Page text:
One of the things that I most learned from my trip to Bilbao is how much I am going to miss my friend when I leave Madrid. If things pan out the way that I am hoping, I will be leaving here in about 2-3 months to restart my life in the States, and that means leaving (at least in the physical sense) my Spanish life behind. I have made several friends and will undoubtedly miss them all, but the friend with whom I shared my Bilbao experience will be the one whom I miss the most. She has become my best friend here and one of the best friends that I have ever had. Perhaps that is a strange development in the course of only eight months of knowing one another, but somehow that is how it has come to be. She is from England and I, America. She plans on going back to London at the end of this year, and I will probably be making my way across the pond to my homeland, as well. We met through mutual friends, and while in Madrid, we have spent an innumerable amount of time traipsing about the city, talking about our cultural differences, jabbering about Spanish life, and laying out our plans for the future. Most of our conversations consist of making fun of our respective accents or just making fun of each other, period. We spend a lot our time together trying to workout our existences here in Spain, often fighting with and dealing with the same quirks and idiosyncrasies that make life abroad both exciting and a constant challenge. We have connected in a way that seems to make little sense to even those with whom we are mutual friends, but somehow, it works. It makes me quite sad to think that in a few months we will not have readily available opportunities to spend time together anymore, but with effort, we will be able to keep in touch using the plethora of technologies that we all now have at our disposal. One of the highlights of my time here in Spain is having gotten to know her as well as I have, and I am glad that we got at least one chance to go off and explore a corner of Spain together.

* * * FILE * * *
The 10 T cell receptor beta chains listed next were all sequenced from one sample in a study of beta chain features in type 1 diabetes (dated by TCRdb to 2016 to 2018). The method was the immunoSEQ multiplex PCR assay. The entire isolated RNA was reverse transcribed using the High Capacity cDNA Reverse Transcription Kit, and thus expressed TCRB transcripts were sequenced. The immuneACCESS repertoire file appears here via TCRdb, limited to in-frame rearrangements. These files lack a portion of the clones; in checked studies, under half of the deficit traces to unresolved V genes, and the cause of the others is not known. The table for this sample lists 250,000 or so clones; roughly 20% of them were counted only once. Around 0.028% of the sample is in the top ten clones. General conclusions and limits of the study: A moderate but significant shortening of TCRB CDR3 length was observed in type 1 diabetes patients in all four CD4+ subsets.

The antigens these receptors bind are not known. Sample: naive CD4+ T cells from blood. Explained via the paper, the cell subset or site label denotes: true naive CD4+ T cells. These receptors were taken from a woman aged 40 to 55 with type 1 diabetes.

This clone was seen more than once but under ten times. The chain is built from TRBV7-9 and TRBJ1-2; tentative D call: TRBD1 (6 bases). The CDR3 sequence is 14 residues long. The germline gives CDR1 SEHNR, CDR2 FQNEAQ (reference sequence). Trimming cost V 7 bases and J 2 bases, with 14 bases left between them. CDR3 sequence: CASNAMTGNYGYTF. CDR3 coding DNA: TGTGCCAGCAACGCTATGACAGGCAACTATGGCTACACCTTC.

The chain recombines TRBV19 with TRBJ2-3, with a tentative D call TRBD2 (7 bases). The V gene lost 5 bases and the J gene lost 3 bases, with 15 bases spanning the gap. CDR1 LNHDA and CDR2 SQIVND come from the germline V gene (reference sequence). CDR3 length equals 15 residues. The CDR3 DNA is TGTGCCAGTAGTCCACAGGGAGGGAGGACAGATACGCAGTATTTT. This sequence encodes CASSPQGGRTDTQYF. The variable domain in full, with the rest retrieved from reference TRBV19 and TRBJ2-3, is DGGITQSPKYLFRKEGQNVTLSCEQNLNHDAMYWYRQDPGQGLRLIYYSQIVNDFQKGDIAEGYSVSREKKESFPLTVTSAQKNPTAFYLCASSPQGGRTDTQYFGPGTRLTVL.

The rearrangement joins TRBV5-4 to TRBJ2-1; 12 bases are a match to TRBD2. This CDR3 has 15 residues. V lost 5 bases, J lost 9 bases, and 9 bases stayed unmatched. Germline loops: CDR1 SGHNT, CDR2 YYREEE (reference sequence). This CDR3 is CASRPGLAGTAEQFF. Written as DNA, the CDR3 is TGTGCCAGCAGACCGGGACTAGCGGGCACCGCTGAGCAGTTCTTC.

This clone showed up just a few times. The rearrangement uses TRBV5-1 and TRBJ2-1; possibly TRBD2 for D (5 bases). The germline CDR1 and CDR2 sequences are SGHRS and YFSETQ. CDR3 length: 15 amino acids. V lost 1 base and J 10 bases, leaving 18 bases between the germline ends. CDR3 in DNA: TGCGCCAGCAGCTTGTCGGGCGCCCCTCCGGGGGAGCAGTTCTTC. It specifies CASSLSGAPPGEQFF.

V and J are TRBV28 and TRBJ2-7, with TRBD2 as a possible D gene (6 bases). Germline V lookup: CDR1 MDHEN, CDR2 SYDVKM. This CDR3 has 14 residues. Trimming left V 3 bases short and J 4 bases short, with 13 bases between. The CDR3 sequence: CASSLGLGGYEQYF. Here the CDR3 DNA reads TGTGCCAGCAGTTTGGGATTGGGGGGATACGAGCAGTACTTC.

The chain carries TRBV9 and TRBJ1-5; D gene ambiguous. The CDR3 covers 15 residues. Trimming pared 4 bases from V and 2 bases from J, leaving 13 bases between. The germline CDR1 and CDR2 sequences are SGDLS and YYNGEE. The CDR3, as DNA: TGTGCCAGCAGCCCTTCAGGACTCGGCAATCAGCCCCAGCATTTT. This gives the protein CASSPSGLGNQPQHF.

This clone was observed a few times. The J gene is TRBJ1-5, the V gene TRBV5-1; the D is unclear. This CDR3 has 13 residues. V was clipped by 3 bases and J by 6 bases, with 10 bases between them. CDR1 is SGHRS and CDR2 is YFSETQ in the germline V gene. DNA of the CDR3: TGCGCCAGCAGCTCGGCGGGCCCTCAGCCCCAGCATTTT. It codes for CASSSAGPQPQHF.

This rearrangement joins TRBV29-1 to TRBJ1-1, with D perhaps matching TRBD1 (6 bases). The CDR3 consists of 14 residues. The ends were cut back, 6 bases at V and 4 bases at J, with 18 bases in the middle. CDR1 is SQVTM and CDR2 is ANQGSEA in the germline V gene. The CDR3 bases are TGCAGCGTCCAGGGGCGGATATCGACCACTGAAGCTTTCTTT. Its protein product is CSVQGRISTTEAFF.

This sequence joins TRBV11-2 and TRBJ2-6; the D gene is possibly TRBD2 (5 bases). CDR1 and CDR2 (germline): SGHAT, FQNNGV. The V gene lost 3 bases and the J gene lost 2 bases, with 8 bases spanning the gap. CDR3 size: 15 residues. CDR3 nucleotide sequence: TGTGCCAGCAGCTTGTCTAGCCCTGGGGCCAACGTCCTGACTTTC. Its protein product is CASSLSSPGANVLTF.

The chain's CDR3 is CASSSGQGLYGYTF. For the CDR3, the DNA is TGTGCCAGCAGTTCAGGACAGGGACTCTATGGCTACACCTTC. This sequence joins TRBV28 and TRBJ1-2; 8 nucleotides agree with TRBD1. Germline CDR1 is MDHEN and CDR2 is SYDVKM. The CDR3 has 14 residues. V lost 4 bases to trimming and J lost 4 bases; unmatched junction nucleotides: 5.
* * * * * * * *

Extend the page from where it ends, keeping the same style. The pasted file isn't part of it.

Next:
A bird's eye view of Bilbao from atop a northeastern hill

Bilbao was a nice place for a weekend trip. In all honesty, it is not the most exciting place, and I would not recommend it as a top five "must see" in Spain, but its beautiful scenery and good food, along with the Guggenheim Museum, are reason enough to make the journey if given the chance. You can never go wrong with delicious food, impressive culture, and good company, and my weekend in Bilbao didn't lack any of these essentials.

Click here to see my pictures from Bilbao.